Bingo Queen is the latest release hot off the press released in mid September. “We are so excited to be releasing our new EP “Bingo Queen” and will be spending the next couple months playing a bunch of shows around the pacific northwest promoting it. We also have a bunch of new songs in the works that we’re going to spend the winter workshopping and writing with the hopes of releasing some of them as singles with music videos sometime next year! Follow us on instagram or facebook @catvalleyband to keep up to date with us and see what we’re up to!”

“The title track, “Bingo Queen” is something of a self love anthem. It’s kind of us poking fun at our grandma-ish self care (staying in, drinking tea, playing cribbage, etc) and both celebrating and elevating the weird parts of ourselves. The first part of the EP has a similar tone, with “Mean Girls” calling out negative self talk and “Not Me” decrying unsafe gender norms and male entitlement. Then the EP takes a shift and the topics (and songs) start getting heavier, starting with “Impostor” a long grunge jam written by Whitney about the feeling of Imposter syndrome that it’s so easy to have as a woman in such a male-dominated industry. Then we transition into two fast paced punk songs “My Body” about abortion rights and “It’s Over” about healing from trauma. Whitney wrote “My Body” shortly after the supreme court overturned Roe V Wade. It’s been a labor of rage and love and is a very powerful experience played live with the audience singing along. It’s an EP that stands up for and celebrates the self, bodily autonomy, and kind of a “fuck you I’m going to thrive in spite of you” to the onslaught of oppressive politicians and policies that have been happening lately.”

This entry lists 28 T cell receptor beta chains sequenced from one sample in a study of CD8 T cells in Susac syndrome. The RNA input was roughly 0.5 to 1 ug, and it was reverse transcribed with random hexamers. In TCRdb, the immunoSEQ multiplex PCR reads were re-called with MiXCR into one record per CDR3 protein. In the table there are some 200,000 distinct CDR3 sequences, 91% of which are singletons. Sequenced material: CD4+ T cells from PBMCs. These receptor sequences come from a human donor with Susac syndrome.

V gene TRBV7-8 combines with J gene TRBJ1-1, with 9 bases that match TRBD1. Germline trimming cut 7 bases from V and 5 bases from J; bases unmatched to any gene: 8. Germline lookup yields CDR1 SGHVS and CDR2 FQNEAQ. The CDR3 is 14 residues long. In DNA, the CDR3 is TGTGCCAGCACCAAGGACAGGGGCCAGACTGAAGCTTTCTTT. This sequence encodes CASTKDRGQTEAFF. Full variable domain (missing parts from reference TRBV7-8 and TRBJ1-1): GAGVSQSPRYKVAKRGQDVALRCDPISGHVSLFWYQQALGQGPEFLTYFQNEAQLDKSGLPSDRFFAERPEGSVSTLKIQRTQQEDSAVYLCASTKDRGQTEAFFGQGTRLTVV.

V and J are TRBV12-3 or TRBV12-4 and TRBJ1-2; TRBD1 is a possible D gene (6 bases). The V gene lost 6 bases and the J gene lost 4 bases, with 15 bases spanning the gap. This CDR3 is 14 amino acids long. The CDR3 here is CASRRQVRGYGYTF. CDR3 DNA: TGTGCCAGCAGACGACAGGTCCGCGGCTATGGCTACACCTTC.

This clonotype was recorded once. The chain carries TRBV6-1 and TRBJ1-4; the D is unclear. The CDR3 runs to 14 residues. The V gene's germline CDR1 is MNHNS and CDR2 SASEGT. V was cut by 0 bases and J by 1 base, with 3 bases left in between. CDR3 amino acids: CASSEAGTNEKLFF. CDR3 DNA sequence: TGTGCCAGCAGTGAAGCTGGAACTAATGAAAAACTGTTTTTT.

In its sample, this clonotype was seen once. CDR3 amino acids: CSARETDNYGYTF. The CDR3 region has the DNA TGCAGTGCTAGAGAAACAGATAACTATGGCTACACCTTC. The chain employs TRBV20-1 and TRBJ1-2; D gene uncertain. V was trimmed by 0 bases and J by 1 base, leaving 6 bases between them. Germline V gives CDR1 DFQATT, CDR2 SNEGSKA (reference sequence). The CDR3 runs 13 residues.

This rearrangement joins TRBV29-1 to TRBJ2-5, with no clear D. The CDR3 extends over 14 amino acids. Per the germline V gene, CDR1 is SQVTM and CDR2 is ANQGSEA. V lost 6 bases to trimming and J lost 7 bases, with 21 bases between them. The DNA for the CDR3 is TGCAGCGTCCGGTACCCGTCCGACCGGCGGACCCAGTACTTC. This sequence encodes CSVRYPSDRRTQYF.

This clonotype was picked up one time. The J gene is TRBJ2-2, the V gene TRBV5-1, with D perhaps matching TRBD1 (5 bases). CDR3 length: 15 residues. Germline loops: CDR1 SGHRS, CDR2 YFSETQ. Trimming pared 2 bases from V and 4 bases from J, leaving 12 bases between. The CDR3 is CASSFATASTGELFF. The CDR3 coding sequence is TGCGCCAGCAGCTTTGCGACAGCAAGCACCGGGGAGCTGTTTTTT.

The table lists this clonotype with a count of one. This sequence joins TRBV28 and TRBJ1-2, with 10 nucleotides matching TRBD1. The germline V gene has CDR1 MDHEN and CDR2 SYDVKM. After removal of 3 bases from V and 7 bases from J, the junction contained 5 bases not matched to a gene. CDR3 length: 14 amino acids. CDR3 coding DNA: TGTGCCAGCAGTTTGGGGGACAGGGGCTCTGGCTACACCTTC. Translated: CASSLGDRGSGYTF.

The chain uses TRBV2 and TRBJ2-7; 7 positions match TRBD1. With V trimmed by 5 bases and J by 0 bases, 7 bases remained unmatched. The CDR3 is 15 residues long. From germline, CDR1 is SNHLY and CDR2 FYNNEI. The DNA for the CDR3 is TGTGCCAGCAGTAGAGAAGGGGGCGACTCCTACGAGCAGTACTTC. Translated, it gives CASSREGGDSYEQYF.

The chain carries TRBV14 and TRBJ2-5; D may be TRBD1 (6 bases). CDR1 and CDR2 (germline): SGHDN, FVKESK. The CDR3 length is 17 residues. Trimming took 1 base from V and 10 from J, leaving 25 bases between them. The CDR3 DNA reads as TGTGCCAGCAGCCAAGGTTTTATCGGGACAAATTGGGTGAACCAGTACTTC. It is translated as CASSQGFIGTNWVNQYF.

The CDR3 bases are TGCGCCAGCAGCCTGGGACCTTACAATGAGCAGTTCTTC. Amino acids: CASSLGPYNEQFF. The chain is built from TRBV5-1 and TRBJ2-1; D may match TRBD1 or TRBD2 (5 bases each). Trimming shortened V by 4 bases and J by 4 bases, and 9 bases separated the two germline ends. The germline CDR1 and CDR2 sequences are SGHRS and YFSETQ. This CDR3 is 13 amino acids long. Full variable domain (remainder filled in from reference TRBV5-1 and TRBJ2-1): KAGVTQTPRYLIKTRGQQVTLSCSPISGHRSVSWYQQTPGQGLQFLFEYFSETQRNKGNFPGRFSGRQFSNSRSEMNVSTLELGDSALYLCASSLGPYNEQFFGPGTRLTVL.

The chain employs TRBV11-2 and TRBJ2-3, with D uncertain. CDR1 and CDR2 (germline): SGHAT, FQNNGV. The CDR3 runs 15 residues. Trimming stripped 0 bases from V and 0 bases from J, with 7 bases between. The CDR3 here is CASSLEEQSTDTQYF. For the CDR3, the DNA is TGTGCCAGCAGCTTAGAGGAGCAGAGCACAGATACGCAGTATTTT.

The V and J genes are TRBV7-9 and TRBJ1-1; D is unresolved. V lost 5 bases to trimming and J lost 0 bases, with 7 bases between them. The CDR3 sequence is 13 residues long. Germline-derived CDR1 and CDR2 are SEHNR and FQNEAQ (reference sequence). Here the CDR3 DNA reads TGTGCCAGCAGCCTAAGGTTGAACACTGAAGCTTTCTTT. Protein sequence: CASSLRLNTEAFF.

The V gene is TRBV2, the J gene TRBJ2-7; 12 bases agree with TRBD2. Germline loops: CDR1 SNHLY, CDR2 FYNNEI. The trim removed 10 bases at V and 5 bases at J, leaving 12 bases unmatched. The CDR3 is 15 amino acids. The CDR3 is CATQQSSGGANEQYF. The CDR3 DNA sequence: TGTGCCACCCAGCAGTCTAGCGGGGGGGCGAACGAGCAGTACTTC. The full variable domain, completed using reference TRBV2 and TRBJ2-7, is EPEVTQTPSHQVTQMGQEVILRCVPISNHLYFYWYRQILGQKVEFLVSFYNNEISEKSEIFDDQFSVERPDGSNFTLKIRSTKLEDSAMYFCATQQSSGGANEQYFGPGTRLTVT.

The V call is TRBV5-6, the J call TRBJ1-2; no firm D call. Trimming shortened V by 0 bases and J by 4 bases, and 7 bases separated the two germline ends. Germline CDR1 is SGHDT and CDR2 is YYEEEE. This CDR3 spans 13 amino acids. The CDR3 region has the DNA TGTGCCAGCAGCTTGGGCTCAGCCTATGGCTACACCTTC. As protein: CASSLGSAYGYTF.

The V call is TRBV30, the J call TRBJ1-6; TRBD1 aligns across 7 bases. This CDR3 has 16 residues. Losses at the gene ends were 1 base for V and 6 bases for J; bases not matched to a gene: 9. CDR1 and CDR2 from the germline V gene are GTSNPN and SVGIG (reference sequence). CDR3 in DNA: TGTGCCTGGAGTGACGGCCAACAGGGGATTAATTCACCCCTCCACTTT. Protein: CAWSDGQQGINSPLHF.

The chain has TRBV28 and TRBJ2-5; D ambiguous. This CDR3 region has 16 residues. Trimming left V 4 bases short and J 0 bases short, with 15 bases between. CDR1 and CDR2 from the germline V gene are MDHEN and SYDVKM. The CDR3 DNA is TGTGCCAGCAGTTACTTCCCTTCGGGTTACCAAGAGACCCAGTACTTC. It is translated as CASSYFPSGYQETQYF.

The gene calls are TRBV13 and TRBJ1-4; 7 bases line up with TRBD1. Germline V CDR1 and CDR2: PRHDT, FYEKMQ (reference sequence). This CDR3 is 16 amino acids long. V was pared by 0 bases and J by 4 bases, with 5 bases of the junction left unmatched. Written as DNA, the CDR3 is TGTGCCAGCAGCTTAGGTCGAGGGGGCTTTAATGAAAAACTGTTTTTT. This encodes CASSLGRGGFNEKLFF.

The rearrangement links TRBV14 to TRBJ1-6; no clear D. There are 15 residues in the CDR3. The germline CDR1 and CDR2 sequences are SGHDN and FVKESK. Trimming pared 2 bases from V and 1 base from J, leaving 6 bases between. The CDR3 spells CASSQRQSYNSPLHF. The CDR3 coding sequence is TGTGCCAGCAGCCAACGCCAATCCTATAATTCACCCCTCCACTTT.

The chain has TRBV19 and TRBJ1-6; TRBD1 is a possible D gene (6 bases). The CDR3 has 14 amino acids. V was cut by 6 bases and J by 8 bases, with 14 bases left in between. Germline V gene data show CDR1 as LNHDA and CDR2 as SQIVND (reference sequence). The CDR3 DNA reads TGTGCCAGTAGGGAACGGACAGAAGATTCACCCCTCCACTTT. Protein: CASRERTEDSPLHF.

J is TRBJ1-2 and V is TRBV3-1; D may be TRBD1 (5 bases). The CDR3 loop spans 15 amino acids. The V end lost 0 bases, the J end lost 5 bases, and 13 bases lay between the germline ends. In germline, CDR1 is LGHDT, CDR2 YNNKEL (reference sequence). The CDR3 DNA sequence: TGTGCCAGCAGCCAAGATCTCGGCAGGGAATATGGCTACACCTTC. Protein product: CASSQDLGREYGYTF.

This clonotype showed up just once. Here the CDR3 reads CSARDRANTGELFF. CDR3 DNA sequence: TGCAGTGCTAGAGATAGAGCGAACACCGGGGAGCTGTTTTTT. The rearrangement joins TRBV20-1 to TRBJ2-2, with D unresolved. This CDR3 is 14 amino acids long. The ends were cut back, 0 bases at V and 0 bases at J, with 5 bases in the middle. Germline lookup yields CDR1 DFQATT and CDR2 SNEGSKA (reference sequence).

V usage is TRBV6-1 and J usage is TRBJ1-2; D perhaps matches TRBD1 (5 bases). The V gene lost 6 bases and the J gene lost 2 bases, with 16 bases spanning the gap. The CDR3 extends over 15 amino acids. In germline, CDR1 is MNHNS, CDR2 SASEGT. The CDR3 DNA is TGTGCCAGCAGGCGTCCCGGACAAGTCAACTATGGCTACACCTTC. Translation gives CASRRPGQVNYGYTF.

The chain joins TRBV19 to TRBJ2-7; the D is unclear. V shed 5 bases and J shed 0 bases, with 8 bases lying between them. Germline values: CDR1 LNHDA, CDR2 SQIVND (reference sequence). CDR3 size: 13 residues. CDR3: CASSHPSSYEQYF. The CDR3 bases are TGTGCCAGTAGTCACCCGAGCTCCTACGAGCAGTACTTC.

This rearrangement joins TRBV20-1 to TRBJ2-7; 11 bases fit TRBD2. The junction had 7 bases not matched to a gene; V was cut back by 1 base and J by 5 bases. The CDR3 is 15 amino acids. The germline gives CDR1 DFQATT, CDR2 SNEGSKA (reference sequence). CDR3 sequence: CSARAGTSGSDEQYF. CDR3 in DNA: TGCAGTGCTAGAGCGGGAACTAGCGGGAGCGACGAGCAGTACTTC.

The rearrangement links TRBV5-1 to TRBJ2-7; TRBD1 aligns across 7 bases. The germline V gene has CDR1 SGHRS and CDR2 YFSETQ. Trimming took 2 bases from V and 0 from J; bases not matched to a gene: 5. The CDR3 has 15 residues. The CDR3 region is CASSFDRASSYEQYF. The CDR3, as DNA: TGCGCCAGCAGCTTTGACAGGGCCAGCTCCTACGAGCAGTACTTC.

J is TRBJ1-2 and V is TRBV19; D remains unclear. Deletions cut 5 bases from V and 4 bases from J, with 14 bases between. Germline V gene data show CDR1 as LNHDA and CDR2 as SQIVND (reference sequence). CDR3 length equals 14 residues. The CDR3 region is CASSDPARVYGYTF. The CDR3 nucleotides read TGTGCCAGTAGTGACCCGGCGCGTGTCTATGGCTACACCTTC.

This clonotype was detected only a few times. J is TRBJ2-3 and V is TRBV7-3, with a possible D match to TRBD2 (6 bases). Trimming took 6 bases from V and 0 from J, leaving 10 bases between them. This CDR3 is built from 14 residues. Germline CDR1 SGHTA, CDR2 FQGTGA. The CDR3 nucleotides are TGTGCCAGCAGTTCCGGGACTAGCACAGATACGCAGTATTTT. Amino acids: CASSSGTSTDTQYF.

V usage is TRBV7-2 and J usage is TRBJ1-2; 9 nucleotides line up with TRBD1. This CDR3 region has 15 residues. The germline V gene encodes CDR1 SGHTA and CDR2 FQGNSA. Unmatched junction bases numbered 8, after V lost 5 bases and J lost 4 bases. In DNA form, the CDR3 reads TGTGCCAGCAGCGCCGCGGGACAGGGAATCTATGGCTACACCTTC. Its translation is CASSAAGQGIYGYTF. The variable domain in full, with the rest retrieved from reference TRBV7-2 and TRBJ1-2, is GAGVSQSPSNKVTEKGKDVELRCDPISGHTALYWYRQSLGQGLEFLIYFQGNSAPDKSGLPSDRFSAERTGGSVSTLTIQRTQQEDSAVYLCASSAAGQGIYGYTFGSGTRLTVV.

“But basically we want to project a message that it’s ok to be angry, it’s ok to be upset, and it’s ok to give voice to those feelings. And when you do, it can be empowering both for yourself and for others. We want to highlight and challenge toxic societal norms, and pave the way for other folks who have been excluded from music communities.”

Cat Valley have fueled a sort of revolution with their ideas and music and energy behind it all goes beyond just making music but inspiring others as well. “Yes, I hope that by seeing us play at the level we play at (not saying we’re the greatest musicians to ever walk the earth, but we all practice hard and push ourselves on our instruments and with our writing) other folks know that they can do it too! We’ve grown a lot over the years and you can hear some of our early demos still and see the difference of what 7 years of practice and shows has done, and I hope this inspires people to start bands even if they’ve never been in one and don’t know what that looks like (which was certainly the case for me).”

Looking forward Cat Valley hopes to keep the energy and fight going and building towards better things to come. Cat Valley are sure to catch your attention as their music is going to catch your attention and bring you back for more. “We can never know what the future holds, but we’ve been fortunate to get into some great festivals these past couple years and hope to play more in the future and eventually tour. We hope people relate to this album, we hope it makes them feel better, and we hope to meet and talk to more of them at shows soon!”